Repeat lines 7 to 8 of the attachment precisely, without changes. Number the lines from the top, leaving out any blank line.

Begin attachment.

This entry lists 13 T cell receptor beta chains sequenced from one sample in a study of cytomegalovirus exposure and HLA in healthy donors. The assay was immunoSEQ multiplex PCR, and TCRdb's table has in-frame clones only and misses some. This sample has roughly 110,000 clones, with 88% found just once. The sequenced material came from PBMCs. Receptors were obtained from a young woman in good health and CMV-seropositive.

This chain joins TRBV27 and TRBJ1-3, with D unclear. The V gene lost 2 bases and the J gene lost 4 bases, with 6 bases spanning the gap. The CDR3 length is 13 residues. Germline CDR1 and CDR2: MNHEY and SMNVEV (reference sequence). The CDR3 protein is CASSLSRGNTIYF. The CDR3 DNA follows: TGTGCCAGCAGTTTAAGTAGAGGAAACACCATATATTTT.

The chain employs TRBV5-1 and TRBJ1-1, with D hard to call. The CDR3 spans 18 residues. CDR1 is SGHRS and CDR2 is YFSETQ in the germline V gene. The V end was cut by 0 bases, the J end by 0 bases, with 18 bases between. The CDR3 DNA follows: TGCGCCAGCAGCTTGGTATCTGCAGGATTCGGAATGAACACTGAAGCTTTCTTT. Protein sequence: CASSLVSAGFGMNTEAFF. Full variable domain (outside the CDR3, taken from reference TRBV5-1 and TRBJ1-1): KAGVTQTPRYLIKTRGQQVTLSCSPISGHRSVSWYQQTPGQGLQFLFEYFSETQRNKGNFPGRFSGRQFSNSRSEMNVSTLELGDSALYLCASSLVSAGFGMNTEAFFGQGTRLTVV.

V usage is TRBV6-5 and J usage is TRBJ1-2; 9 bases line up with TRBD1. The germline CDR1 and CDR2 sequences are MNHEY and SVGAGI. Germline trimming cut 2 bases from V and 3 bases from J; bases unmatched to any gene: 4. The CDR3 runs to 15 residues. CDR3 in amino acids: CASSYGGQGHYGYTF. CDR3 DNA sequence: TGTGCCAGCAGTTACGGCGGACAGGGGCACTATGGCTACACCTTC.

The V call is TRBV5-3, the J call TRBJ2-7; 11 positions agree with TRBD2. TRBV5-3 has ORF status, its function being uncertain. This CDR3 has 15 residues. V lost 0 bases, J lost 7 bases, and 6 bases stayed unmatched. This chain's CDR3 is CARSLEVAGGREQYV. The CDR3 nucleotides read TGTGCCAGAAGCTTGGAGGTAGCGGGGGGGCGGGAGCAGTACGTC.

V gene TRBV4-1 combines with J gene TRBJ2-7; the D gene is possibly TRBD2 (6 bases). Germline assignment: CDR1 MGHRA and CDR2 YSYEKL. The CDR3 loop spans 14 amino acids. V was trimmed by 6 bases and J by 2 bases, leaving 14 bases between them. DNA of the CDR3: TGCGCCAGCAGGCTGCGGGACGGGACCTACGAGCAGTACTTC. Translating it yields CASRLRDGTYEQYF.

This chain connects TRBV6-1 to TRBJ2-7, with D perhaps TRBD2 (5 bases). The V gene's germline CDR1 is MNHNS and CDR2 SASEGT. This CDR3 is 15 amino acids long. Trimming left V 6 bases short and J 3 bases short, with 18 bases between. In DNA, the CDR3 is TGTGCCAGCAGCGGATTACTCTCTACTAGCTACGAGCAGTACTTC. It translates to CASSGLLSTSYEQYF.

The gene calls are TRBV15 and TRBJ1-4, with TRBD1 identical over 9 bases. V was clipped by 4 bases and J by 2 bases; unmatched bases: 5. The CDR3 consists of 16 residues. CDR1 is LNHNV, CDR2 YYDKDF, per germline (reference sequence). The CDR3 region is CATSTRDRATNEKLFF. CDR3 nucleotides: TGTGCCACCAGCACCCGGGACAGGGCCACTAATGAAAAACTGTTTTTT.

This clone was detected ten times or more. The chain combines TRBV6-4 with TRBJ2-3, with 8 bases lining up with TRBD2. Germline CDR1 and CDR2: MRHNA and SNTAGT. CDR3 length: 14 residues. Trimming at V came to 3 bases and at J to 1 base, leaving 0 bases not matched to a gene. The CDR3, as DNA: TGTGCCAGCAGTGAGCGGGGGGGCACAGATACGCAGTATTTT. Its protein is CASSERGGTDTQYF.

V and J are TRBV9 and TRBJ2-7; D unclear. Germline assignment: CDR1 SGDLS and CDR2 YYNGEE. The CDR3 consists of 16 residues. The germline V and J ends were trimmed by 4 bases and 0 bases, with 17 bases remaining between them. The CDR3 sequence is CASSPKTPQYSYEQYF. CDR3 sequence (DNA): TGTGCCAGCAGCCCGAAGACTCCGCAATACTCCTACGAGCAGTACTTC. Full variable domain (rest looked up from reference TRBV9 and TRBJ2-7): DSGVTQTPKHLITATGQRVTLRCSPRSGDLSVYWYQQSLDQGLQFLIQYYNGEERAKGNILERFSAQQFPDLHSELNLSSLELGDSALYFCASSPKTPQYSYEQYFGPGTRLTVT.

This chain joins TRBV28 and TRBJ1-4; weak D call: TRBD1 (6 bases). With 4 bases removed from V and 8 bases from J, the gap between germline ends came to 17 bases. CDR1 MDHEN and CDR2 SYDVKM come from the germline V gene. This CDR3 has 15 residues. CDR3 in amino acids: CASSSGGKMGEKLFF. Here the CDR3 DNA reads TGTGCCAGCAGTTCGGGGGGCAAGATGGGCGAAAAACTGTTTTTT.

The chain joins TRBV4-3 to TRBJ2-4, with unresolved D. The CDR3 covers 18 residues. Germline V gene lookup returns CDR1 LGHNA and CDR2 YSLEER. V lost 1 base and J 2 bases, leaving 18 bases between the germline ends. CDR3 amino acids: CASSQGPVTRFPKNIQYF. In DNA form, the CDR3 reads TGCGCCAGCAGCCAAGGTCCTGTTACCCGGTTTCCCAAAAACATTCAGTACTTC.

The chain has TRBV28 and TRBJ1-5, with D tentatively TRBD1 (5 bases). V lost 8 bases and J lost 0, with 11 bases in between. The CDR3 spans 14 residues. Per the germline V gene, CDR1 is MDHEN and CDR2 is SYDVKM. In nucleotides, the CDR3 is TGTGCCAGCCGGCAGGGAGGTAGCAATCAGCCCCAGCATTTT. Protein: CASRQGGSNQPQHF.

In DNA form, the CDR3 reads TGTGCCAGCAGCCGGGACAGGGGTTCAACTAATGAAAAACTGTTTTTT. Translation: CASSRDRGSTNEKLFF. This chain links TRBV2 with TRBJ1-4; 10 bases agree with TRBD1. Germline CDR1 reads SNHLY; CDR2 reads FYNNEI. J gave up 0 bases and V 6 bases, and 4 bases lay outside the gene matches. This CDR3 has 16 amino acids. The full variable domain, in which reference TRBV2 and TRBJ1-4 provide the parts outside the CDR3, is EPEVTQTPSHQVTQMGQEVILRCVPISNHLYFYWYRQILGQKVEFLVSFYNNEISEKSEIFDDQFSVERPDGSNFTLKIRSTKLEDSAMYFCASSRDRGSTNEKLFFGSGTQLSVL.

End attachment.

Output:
This chain connects TRBV6-1 to TRBJ2-7, with D perhaps TRBD2 (5 bases). The V gene's germline CDR1 is MNHNS and CDR2 SASEGT. This CDR3 is 15 amino acids long. Trimming left V 6 bases short and J 3 bases short, with 18 bases between. In DNA, the CDR3 is TGTGCCAGCAGCGGATTACTCTCTACTAGCTACGAGCAGTACTTC. It translates to CASSGLLSTSYEQYF.

The gene calls are TRBV15 and TRBJ1-4, with TRBD1 identical over 9 bases. V was clipped by 4 bases and J by 2 bases; unmatched bases: 5. The CDR3 consists of 16 residues. CDR1 is LNHNV, CDR2 YYDKDF, per germline (reference sequence). The CDR3 region is CATSTRDRATNEKLFF. CDR3 nucleotides: TGTGCCACCAGCACCCGGGACAGGGCCACTAATGAAAAACTGTTTTTT.